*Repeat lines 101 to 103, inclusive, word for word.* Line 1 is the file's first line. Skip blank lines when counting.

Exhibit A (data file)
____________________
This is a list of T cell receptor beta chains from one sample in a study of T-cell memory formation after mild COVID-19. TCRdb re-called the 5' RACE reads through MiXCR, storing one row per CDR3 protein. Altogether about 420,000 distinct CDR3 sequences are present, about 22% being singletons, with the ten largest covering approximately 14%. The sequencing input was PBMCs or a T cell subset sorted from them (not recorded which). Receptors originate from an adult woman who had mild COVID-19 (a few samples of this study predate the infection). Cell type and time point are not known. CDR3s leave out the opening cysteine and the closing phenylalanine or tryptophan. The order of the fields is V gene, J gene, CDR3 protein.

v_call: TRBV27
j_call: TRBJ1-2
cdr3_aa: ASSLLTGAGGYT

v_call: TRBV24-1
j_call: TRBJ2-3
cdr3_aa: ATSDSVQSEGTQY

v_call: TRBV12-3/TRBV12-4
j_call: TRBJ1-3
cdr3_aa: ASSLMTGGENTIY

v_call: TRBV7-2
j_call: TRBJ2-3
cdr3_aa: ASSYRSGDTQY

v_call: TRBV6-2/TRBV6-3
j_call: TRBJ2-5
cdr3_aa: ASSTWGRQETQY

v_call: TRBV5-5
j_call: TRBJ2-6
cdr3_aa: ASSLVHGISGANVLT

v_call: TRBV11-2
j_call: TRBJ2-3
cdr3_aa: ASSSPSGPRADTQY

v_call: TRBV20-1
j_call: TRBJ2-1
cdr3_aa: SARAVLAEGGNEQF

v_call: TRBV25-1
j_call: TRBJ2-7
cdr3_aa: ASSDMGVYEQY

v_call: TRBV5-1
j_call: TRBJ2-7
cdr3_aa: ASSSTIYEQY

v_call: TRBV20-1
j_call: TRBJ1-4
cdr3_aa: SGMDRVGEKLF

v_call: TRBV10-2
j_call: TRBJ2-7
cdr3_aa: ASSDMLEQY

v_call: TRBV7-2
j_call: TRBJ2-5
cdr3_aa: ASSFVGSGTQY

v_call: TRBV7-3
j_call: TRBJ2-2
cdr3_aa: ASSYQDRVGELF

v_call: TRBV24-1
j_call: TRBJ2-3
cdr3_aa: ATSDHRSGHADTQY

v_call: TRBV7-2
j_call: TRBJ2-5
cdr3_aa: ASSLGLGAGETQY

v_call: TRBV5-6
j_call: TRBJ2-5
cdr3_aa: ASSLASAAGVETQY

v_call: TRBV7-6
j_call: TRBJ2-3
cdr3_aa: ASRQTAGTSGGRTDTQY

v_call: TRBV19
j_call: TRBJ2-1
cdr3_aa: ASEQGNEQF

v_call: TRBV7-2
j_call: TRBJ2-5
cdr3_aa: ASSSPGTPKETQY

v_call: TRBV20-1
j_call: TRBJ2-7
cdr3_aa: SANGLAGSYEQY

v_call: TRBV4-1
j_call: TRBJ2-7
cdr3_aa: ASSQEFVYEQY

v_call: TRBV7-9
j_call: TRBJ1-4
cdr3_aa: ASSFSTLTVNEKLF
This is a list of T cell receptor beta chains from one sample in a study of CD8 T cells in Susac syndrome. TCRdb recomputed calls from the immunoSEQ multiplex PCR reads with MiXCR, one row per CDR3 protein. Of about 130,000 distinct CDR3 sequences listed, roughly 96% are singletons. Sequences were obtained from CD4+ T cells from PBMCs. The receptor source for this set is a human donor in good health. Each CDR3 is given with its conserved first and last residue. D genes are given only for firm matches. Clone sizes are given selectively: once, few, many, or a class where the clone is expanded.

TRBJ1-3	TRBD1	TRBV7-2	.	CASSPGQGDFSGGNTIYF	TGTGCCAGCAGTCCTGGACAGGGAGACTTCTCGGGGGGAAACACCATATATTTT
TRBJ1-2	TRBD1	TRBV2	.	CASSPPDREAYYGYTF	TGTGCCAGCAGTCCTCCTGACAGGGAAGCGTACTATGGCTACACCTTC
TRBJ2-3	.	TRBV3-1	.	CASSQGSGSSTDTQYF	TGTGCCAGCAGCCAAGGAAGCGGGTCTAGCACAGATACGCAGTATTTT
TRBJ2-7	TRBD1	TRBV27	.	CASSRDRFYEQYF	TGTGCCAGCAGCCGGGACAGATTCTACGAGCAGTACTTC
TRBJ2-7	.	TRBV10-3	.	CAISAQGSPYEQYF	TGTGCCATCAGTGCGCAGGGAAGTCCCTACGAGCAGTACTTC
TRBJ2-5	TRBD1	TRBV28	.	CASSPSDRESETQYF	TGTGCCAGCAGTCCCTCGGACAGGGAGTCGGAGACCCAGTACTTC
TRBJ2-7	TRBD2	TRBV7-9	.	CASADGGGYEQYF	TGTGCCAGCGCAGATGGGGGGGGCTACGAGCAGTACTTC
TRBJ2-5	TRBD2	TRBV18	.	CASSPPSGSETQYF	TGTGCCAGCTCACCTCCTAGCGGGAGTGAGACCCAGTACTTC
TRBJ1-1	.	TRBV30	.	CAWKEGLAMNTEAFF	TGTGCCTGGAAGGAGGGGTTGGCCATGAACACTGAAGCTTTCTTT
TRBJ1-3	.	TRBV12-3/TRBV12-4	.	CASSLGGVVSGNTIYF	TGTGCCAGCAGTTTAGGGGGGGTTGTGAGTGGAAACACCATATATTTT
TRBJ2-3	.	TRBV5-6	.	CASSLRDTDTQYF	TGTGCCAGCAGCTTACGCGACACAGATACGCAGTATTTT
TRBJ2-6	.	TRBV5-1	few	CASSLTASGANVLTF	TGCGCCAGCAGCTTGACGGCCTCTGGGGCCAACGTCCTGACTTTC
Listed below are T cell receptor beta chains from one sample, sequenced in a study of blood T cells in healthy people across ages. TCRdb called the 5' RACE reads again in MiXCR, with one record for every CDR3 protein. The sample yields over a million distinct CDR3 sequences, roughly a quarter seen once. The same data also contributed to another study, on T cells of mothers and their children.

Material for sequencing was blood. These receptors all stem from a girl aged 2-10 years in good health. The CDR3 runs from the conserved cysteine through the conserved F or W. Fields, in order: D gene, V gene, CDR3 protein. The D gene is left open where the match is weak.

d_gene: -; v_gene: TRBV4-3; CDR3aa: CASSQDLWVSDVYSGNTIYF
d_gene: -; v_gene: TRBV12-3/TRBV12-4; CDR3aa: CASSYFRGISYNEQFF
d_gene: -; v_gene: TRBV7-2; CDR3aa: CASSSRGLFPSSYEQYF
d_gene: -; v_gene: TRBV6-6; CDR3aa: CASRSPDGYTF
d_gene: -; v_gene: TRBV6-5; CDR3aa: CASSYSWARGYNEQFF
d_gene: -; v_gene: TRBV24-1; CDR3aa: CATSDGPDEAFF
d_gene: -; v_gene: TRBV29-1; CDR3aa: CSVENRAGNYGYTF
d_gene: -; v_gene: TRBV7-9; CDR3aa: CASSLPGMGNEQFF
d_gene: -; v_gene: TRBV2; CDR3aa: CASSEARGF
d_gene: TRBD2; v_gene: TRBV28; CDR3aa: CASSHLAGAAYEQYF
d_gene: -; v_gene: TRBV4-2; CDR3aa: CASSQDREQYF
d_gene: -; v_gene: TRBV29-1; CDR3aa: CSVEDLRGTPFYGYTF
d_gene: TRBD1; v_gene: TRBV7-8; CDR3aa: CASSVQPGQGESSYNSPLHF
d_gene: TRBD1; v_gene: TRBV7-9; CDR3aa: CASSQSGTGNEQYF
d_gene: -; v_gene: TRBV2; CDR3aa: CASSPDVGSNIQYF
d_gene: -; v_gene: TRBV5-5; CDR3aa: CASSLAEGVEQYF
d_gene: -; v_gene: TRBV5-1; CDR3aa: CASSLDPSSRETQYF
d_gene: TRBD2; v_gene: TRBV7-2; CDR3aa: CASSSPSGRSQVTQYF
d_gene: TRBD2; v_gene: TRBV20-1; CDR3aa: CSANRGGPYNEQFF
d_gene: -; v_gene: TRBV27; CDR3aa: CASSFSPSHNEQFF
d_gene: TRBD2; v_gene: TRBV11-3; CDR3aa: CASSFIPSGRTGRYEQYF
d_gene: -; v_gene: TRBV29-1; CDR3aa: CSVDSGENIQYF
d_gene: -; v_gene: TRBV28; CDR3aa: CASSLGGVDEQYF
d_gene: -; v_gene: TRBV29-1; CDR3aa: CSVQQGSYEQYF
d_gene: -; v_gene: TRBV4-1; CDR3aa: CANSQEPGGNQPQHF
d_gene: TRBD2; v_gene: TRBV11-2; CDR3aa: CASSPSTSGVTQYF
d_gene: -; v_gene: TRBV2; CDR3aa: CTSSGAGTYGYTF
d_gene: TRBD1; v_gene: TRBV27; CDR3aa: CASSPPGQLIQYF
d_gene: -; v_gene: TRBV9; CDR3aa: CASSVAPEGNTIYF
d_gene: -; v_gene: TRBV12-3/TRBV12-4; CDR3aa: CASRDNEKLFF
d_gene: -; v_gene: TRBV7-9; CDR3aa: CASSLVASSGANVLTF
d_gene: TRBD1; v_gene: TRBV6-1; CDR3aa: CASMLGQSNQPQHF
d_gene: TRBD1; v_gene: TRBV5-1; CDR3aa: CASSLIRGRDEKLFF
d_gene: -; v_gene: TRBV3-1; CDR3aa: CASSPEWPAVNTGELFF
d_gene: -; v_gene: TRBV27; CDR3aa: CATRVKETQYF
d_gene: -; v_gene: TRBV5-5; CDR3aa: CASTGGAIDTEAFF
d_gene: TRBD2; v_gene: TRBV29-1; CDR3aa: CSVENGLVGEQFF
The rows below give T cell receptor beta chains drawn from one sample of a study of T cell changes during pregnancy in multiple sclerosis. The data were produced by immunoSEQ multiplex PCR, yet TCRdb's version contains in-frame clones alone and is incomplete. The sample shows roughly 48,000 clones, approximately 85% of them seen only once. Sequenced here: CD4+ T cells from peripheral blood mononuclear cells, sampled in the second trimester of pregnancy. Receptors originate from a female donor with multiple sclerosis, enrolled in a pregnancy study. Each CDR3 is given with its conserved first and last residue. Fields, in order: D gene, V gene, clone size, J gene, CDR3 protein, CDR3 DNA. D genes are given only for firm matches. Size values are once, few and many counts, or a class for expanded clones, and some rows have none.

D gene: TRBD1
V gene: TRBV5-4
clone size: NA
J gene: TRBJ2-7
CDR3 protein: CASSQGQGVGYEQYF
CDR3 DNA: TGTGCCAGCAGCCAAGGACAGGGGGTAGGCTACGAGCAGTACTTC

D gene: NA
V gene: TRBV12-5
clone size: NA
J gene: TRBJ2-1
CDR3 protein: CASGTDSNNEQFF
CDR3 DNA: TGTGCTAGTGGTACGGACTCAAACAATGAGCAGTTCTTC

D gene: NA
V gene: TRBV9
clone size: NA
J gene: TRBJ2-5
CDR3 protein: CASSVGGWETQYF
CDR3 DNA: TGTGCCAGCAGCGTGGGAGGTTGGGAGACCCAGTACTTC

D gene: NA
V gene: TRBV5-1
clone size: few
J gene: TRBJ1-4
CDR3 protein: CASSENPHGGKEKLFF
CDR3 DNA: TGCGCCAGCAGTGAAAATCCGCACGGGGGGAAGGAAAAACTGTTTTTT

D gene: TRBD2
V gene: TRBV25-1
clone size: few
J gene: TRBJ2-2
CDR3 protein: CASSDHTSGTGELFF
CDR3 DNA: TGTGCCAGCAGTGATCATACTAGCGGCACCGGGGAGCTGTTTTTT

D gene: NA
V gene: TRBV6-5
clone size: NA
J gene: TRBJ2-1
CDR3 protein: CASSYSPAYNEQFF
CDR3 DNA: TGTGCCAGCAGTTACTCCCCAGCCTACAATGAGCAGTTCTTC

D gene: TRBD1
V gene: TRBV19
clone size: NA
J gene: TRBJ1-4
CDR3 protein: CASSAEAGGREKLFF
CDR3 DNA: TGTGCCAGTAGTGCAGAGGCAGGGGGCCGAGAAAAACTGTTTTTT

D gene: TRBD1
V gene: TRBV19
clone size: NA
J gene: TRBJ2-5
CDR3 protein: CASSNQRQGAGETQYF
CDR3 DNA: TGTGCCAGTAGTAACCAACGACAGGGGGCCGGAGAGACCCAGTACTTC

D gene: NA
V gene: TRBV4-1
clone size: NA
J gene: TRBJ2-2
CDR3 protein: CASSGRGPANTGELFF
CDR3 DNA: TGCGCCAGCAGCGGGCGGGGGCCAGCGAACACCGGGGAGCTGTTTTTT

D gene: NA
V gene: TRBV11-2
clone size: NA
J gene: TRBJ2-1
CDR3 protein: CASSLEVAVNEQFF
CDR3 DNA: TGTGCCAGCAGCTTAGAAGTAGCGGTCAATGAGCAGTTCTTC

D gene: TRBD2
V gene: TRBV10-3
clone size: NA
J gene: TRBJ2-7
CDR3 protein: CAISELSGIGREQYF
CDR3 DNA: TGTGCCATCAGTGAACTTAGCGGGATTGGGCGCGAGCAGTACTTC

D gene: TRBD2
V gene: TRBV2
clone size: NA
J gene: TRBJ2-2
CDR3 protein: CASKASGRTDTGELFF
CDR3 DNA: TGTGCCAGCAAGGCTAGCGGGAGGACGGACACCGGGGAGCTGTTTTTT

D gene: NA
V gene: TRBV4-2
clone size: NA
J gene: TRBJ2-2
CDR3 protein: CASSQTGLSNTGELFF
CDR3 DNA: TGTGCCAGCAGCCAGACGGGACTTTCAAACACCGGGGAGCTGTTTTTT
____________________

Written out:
d_gene: -; v_gene: TRBV5-5; CDR3aa: CASSLAEGVEQYF
d_gene: -; v_gene: TRBV5-1; CDR3aa: CASSLDPSSRETQYF
d_gene: TRBD2; v_gene: TRBV7-2; CDR3aa: CASSSPSGRSQVTQYF